I have a second order differential equation given by:

$x''(t) = \displaystyle\frac{\exp(-\frac{x(t)^2}{4t})}{A \sqrt{t}}$

I would like to be able to obtain an analytic solution to this equation, which may not be easy, but it's worth asking if anyone has any ideas! Frustratingly if instead of the $\frac{1}{\sqrt{t}}$ we have $\frac{1}{t^{3/2}}$ I think some progress can be made by defining $x(t) = \phi(s) \sqrt{t}$, where $s=\log(t)$. In this case applying the chain rule gives that:

$x''(t) = \displaystyle\frac{(\phi''(s) - \frac{\phi(s)}{4})}{t^{3/2}}$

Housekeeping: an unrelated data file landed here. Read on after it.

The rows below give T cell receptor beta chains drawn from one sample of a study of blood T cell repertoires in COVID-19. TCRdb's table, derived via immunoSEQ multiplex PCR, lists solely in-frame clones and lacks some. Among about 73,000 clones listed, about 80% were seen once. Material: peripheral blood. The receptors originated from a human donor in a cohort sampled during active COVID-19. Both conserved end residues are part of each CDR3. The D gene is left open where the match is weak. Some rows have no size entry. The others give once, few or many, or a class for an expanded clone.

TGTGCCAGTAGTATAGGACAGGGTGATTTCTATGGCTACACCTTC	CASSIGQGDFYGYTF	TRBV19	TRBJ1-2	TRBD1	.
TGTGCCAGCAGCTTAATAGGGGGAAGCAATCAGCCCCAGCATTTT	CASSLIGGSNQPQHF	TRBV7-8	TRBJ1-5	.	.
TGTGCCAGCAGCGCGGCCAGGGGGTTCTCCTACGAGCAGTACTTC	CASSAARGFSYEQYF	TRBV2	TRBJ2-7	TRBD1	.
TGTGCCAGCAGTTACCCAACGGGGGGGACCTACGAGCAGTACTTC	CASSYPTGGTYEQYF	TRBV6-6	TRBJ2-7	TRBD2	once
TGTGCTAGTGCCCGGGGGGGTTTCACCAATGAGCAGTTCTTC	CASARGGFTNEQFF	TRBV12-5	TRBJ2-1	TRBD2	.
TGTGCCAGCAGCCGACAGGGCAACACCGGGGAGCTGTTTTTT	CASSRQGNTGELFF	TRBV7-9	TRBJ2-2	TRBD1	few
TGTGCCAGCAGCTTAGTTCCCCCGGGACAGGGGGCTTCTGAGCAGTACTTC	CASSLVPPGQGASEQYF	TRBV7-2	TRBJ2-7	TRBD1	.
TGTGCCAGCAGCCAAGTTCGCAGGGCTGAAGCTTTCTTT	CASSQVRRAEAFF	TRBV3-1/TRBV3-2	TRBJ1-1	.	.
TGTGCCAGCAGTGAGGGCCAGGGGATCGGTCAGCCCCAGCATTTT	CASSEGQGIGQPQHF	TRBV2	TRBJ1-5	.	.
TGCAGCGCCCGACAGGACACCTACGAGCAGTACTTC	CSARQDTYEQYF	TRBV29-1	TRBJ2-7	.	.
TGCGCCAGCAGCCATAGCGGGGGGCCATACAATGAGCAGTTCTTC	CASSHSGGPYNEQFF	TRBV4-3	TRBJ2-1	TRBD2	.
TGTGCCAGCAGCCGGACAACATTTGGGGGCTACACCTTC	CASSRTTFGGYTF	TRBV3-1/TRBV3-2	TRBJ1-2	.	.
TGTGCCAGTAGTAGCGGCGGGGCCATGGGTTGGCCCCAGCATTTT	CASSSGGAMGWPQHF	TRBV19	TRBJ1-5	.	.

and you get:

$\phi''=\displaystyle\frac{\phi}{4} -\exp(-\frac{\phi^2}{4})$

from which you can use:

$\int \phi'' d\phi = \frac{1}{2} \phi'^2 + C$.

This still does not give an exact solution but it's a lot nicer. I've not been able to so anything similar for the $\frac{1}{\sqrt{t}}$ case stated though, and in fact can't really make any progress at all. Any bright ideas?